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FHFA Credit Changes Could Expand Homeownership

FHFAWith the Federal Housing Finance Agency (FHFA) currently considering changing the credit score requirements for Fannie Mae and Freddie Mac, representatives from both FICO and its potential competition have been weighing in on the potential changes.

In late December, the FHFA issued a Request for Input, seeking feedback about the possibility of changing the credit scores the GSEs requires lenders to use to evaluate borrowers. According to the FHFA’s December press release, “The Enterprises currently use Classic FICO for product eligibility, loan pricing, and financial disclosure purposes.” The Request for Input seeks public comment on the possibility of allowing the GSEs to also let lenders use FICO 9 (an updated version of FICO’s original scoring algorithm) or VantageScore 3.0 (a rival model developed by credit reporting agencies Equifax, Experian, and TransUnion).

Those critical of the GSEs’ current requirements claim that they bar millions of Americans from home ownership. According to a 2015 Consumer Financial Protection Bureau study, 26 million Americans do not have any credit record, and another 19 million have credit records considered unscorable due to insufficient credit history or a lack of recent credit history.

As reported by Financial Times, VantageScore said in a public statement that “Monopolies never benefit markets or consumers and they create the opportunity for pricing power unchecked by competition.”

FICO Senior Director Joanne Gaskin replied, saying, “FICO welcomes competition—we just want to have fair competition.” A FICO representative further added that FICO "stands for safe and responsible access to credit, not lowering the standards which would pass the burden onto taxpayers."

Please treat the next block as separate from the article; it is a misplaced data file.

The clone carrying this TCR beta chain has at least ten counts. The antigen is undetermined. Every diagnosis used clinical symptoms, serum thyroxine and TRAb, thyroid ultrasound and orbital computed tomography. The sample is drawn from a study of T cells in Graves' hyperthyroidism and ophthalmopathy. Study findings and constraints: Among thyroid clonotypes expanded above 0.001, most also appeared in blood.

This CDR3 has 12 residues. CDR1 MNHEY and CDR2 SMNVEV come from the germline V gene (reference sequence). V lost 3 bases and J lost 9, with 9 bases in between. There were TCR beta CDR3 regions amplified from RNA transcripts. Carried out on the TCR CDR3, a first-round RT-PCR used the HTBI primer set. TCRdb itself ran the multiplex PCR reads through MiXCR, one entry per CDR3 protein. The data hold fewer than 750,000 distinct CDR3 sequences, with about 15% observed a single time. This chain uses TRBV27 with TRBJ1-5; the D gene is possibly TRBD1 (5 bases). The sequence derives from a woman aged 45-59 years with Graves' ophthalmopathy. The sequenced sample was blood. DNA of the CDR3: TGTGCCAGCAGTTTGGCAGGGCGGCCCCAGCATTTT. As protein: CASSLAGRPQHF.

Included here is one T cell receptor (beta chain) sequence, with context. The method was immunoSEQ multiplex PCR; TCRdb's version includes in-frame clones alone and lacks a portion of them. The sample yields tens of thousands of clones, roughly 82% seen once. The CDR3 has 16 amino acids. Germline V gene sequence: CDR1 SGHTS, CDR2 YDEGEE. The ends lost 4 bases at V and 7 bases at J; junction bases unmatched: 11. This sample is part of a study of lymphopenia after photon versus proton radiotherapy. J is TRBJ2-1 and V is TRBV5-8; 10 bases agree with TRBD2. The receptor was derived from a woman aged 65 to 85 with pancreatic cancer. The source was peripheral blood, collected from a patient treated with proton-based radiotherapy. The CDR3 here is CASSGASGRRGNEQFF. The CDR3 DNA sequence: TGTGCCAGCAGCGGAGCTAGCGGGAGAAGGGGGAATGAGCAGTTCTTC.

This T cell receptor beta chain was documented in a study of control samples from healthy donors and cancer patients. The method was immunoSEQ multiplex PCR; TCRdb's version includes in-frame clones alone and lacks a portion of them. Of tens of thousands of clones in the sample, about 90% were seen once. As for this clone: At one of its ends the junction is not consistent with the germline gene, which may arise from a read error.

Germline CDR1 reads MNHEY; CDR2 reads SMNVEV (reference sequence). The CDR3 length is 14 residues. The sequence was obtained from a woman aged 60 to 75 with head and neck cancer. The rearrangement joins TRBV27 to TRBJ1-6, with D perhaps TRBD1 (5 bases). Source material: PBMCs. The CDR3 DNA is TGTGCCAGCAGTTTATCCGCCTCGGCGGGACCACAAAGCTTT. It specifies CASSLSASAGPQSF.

FICO’s algorithm attempts to predict a consumer’s likelihood to repay their debts based on factors such as payment history, assigning a rating between 300 and 850. The updated FICO 9 system, according to FICO, provides a more sophisticated analysis of a borrower’s potential creditworthiness than the original system currently required by the GSEs. The competing VantageScore 3.0, first released in 2013, uses the same scoring range but different criteria, including payment history, age/credit type, percent of credit limit used, total balances/debt, recent credit, and available credit.

Gaskin also countered VantageScore claims that the GSEs adoption of VantageScore would bring in millions of new borrowers. “All of our data would suggest absolutely the otherwise,” said Gaskin.

Options being considered by FHFA include using both FICO and VantageScore scores, or allowing lenders to choose one or the other. The FHFA is seeking comment until February 2018. Input can be submitted electronically by clicking here.

About Author: David Wharton


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